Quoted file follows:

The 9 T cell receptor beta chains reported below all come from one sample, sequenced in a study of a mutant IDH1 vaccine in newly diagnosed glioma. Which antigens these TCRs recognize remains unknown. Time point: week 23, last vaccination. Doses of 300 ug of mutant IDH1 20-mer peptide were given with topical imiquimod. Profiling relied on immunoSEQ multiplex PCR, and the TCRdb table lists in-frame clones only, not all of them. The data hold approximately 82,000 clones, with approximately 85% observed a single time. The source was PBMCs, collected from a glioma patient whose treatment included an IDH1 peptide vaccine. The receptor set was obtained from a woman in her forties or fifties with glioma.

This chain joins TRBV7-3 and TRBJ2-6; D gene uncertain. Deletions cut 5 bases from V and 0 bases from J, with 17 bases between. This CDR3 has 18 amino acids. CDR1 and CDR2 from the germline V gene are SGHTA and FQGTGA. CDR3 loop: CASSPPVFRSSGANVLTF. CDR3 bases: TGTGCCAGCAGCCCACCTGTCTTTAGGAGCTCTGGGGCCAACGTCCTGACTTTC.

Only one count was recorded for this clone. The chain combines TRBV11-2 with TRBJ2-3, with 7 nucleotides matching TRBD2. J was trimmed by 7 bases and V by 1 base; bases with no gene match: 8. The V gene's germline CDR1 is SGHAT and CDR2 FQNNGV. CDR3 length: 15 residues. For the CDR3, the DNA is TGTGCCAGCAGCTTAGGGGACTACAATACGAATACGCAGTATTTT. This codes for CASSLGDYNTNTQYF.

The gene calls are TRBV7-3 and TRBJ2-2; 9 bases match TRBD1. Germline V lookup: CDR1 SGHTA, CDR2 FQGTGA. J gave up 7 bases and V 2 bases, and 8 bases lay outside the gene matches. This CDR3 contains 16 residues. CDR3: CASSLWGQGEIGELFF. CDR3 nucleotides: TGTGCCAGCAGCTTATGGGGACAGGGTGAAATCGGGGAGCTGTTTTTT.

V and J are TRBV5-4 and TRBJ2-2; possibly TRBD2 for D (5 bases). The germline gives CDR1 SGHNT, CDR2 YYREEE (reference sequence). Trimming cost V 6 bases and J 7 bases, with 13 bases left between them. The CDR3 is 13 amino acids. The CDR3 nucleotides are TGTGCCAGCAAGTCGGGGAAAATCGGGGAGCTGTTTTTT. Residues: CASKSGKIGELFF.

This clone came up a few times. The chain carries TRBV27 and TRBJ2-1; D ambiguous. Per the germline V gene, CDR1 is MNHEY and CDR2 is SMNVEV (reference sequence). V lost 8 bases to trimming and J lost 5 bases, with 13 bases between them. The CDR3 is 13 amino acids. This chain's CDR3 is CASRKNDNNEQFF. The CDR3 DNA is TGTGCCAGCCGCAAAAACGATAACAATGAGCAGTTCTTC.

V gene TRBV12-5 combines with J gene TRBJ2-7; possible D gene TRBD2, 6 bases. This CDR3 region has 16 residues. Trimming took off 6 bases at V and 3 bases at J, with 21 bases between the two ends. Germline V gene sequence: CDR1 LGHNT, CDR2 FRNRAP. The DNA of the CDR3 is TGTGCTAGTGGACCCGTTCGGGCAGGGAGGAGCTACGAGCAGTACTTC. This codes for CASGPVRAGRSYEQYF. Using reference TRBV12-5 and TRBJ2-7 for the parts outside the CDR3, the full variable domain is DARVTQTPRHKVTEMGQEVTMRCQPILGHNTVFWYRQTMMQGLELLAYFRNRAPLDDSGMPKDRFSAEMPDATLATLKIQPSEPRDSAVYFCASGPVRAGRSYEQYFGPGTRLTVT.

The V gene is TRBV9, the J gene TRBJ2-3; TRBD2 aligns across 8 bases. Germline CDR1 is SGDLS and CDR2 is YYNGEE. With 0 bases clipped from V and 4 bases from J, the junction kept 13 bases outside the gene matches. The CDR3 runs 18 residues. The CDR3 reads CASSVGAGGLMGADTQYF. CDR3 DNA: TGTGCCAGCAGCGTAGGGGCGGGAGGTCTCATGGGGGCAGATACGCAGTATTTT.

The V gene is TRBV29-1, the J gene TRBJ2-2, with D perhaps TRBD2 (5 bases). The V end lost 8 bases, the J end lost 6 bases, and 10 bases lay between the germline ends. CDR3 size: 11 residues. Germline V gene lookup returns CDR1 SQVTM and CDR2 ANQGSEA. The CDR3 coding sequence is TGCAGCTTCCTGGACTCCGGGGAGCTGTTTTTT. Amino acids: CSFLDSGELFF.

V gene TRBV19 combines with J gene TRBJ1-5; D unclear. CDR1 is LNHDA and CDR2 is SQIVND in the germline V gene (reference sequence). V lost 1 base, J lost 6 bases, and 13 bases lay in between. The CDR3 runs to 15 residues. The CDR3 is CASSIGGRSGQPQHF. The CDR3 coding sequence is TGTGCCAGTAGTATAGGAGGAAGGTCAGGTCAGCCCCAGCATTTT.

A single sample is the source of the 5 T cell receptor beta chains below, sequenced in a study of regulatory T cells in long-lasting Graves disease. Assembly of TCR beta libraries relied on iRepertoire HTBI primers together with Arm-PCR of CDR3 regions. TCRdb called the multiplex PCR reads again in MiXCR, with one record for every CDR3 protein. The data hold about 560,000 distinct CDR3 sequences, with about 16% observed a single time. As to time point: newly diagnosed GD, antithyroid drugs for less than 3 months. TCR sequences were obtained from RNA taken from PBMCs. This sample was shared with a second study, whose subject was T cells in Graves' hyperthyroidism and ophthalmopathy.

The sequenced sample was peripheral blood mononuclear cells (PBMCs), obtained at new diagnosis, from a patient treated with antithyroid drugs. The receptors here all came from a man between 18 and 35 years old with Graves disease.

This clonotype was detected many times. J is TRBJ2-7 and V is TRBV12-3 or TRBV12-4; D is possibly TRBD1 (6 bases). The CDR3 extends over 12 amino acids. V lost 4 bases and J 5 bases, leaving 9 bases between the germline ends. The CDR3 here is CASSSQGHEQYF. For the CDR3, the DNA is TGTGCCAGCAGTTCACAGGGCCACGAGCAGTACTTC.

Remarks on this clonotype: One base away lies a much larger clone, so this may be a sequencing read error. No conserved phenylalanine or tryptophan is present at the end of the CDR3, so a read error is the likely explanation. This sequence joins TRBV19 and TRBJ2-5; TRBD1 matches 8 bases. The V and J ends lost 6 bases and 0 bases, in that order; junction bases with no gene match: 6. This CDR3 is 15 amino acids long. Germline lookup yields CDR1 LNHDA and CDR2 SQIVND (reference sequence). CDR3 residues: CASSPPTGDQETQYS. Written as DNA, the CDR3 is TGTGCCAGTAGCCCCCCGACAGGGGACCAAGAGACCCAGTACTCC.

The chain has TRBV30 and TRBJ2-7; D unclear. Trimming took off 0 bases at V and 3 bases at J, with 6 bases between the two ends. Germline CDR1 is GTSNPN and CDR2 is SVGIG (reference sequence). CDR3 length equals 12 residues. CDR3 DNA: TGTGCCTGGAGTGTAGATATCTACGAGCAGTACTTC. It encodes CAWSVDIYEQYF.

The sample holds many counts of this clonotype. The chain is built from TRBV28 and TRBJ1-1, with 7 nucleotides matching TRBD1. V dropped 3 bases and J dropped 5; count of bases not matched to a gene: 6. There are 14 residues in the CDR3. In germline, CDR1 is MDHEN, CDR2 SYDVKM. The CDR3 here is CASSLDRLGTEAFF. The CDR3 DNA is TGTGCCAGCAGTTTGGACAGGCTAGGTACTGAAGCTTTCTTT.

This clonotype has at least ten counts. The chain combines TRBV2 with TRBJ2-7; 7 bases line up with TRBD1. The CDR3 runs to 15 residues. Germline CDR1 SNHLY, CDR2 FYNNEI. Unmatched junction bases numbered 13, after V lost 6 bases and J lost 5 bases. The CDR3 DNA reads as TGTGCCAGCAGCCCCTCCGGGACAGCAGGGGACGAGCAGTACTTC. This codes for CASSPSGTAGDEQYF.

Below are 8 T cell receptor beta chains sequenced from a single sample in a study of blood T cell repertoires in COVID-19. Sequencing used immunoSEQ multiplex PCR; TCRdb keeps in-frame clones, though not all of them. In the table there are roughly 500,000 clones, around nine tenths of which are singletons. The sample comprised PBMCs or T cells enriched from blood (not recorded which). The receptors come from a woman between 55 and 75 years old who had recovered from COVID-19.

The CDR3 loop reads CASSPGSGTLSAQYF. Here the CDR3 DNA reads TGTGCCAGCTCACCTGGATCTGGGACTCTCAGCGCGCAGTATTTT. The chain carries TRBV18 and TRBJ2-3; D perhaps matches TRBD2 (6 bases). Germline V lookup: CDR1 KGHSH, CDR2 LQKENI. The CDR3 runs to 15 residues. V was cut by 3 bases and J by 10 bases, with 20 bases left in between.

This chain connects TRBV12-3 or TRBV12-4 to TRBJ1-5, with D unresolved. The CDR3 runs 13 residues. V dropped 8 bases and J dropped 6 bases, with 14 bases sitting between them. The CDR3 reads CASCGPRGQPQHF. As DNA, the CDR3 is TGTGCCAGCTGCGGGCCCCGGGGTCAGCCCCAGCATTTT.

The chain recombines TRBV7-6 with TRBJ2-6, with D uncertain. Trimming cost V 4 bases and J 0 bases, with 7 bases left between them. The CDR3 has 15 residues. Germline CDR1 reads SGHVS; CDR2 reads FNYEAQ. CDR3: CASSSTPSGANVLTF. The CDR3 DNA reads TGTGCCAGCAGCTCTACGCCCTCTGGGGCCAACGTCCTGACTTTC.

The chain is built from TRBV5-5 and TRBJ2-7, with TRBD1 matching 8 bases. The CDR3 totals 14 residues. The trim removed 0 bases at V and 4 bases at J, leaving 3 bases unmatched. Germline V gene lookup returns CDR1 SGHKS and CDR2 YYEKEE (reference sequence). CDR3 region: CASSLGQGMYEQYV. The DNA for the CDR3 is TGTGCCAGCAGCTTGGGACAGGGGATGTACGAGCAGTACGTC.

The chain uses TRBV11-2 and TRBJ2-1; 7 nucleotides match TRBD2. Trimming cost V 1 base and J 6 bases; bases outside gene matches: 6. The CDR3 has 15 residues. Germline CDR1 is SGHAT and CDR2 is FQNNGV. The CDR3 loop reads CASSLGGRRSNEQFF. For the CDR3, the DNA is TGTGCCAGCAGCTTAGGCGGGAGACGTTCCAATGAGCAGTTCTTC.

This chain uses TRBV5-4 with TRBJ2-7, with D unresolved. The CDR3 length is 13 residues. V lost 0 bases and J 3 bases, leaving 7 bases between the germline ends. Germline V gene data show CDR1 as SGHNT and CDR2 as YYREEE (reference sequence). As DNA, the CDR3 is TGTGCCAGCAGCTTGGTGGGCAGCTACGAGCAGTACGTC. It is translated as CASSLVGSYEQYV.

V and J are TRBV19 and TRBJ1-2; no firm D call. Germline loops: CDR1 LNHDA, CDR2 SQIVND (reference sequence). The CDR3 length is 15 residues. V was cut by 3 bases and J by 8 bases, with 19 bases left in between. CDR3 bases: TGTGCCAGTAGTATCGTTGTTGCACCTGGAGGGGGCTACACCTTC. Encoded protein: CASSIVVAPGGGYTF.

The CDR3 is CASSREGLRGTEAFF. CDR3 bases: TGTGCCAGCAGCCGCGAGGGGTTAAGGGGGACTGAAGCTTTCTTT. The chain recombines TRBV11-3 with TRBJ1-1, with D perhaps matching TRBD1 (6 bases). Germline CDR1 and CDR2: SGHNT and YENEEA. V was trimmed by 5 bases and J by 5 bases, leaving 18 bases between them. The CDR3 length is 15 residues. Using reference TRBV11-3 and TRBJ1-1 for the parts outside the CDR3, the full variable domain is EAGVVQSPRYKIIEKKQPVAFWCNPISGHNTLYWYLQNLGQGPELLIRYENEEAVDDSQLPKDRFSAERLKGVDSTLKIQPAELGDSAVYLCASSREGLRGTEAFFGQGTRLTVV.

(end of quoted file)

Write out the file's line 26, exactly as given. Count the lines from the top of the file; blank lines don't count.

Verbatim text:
The CDR3 is CASSREGLRGTEAFF. CDR3 bases: TGTGCCAGCAGCCGCGAGGGGTTAAGGGGGACTGAAGCTTTCTTT. The chain recombines TRBV11-3 with TRBJ1-1, with D perhaps matching TRBD1 (6 bases). Germline CDR1 and CDR2: SGHNT and YENEEA. V was trimmed by 5 bases and J by 5 bases, leaving 18 bases between them. The CDR3 length is 15 residues. Using reference TRBV11-3 and TRBJ1-1 for the parts outside the CDR3, the full variable domain is EAGVVQSPRYKIIEKKQPVAFWCNPISGHNTLYWYLQNLGQGPELLIRYENEEAVDDSQLPKDRFSAERLKGVDSTLKIQPAELGDSAVYLCASSREGLRGTEAFFGQGTRLTVV.